Correct decision: Drug Take-Back Days necessary

An editorial from the Bluefield Daily Telegraph

BLUEFIELD, W.Va. — The decision earlier this year by federal officials to discontinue the important and highly successfully Prescription Drug Take-Back Days was a baffling move. That decision prompted a quick and appropriate response from a group of eight lawmakers, including U.S. Sen. Shelley Moore Capito, R-W.Va., and U.S. Sen. Joe Manchin, D-W.Va., who led the bipartisan push for a reinstatement of the free prescription drug disposal program.

The drug take-back program has been held across the region in recent years with great success. The campaign simply allows residents to safely dispose of leftover prescriptions and over-the-counter medications through designated drop-off locations in the area. This included expired, unexpired, unwanted or unused pharmaceutical controlled substances and other unwanted medications that may still be sitting in medicine cabinets. Law enforcement officials, in return, properly dispose of the controlled substances with no questions being asked to those who bring the narcotics in for disposal.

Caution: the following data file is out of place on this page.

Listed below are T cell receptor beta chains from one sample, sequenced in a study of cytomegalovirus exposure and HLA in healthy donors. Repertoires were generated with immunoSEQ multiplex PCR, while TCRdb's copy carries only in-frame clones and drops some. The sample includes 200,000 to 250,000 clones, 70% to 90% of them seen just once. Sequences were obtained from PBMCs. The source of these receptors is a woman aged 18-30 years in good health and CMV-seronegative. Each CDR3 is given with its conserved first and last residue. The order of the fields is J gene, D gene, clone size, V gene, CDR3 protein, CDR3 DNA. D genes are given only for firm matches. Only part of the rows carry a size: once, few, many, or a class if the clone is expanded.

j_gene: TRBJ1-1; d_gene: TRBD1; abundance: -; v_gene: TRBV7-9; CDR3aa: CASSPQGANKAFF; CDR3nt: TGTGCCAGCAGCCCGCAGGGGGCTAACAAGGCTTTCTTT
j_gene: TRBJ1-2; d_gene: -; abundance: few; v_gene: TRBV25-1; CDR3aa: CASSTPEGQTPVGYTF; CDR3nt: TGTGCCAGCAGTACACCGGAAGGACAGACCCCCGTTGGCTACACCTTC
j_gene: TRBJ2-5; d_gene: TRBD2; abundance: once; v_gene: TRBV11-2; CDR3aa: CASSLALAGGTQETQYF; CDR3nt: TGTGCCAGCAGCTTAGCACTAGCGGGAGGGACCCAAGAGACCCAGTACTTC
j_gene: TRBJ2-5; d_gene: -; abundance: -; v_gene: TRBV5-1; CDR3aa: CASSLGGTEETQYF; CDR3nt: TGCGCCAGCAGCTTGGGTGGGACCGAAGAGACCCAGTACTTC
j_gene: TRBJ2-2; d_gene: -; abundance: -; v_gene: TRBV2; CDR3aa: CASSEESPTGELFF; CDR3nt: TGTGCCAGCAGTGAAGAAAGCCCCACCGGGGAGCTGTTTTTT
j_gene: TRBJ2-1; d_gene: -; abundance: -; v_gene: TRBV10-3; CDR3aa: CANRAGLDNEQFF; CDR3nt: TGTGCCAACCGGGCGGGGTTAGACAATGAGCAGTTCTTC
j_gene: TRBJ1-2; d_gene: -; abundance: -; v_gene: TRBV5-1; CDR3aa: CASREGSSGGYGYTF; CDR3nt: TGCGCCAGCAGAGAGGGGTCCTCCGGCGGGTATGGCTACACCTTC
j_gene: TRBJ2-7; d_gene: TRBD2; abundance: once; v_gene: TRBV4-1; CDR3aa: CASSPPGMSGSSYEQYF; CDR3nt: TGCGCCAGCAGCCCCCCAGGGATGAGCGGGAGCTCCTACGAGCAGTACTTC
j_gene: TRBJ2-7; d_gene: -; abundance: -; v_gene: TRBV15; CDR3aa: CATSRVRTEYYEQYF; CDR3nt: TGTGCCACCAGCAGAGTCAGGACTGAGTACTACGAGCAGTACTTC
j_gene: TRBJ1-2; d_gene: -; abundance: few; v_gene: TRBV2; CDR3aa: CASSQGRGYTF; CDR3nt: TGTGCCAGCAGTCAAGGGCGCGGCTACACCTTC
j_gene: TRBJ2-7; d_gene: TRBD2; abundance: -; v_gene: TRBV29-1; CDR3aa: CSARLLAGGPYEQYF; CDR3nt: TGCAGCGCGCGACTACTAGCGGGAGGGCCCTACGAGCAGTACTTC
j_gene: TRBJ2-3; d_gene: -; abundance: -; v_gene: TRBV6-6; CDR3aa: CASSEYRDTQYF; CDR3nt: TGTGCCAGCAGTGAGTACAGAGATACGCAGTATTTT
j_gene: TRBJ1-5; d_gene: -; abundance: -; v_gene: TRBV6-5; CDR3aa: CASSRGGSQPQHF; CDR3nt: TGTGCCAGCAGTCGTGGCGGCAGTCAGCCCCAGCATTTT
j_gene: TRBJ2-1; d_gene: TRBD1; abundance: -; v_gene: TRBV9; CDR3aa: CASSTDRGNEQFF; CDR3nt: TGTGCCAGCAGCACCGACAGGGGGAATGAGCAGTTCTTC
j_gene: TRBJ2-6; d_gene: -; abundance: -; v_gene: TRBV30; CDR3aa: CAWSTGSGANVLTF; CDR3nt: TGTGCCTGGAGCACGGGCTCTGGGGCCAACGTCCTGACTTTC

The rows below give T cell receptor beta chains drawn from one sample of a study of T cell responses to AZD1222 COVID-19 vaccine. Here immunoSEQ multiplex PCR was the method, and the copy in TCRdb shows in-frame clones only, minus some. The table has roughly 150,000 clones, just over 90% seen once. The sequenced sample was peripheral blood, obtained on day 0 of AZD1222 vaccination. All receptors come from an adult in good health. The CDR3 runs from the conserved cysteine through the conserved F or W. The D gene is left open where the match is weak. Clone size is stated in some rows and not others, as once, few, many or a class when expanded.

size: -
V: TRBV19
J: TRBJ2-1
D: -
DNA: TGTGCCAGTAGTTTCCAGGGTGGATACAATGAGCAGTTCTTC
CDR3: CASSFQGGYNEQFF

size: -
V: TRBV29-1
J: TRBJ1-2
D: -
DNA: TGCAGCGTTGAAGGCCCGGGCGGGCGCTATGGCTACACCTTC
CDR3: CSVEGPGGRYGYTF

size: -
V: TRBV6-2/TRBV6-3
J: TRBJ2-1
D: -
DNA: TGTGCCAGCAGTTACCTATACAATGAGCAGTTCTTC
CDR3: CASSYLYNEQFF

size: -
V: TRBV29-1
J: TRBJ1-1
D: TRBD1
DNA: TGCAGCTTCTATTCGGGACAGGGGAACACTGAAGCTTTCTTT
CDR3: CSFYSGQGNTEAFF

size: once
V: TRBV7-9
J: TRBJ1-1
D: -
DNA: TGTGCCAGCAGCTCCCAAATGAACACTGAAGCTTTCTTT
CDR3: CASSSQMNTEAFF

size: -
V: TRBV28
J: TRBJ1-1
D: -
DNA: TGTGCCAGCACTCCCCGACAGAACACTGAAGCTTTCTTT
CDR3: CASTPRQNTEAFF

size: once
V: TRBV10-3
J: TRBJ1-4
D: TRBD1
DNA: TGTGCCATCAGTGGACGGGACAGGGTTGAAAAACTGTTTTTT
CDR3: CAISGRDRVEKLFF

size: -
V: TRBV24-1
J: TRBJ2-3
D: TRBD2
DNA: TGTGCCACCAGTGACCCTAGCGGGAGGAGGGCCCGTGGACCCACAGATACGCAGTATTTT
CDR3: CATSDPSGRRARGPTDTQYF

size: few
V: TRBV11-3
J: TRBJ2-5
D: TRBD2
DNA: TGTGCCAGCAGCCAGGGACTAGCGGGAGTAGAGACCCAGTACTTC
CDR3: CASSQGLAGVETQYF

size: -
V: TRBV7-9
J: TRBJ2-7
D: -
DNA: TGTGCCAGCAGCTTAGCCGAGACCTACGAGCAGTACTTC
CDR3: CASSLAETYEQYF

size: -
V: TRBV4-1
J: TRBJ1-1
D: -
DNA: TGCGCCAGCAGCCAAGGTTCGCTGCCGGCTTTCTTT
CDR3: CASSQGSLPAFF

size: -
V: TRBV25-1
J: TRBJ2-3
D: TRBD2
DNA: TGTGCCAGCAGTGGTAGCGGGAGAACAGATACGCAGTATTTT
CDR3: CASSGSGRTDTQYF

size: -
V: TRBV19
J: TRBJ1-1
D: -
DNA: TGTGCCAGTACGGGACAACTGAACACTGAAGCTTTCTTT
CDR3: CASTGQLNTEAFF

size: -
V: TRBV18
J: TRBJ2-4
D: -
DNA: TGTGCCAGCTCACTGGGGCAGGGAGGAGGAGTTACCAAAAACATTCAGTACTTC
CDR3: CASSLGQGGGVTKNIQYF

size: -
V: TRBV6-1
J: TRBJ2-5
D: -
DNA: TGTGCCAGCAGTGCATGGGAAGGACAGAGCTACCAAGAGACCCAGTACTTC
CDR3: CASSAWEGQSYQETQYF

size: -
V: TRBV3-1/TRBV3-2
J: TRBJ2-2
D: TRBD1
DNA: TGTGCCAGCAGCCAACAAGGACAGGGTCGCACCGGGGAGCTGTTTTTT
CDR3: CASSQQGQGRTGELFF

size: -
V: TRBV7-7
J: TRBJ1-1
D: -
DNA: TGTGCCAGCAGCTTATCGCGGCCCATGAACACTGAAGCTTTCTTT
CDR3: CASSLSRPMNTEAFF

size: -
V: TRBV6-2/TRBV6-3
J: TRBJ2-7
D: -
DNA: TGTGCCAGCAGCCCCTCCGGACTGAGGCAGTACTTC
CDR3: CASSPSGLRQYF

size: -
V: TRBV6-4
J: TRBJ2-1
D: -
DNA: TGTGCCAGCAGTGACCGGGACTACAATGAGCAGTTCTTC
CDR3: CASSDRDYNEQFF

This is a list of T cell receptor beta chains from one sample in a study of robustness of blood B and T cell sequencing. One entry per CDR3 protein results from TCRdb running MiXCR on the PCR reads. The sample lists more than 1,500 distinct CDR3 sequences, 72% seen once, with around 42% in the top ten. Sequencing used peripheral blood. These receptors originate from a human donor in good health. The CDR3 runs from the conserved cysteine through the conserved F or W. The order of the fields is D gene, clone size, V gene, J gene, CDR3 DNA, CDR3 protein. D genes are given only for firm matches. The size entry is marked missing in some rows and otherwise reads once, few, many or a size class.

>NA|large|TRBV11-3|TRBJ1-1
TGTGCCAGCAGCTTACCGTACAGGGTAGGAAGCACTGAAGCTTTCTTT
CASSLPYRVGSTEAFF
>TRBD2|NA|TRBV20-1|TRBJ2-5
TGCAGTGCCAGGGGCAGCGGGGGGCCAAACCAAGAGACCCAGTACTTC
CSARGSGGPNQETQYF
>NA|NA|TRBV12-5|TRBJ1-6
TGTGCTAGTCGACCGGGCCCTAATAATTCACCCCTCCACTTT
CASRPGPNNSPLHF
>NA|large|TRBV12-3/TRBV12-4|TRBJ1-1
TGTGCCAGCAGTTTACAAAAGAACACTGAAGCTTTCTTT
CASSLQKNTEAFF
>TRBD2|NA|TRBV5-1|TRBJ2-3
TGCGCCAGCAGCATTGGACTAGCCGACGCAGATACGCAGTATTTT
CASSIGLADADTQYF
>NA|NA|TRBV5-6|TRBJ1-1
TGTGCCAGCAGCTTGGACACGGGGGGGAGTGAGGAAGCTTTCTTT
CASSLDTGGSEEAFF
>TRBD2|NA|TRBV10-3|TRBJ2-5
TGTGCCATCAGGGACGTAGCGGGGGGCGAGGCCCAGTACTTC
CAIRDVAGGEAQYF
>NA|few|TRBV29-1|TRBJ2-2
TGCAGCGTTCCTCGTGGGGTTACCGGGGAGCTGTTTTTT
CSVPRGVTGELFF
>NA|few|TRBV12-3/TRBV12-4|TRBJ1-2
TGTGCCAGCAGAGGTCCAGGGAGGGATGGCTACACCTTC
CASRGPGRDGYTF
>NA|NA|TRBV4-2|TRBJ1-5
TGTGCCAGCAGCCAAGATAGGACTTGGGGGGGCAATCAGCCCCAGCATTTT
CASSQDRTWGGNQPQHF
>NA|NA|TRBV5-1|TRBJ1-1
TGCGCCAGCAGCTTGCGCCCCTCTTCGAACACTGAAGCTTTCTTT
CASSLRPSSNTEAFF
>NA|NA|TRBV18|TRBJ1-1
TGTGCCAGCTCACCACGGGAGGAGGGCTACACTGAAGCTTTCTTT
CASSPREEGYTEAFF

The program is important for a couple of reasons. First, the campaign is necessary given the region’s rampant prescription drug abuse problem. More importantly, it helps ensure that drugs do not fall into the hands of a drug dealer, or worse, a small child or family member who may accidentally come across and consume the unused medication.

But as is often the case with the federal government, things that make sense are discontinued, and programs that are unwanted and burdensome are continued…

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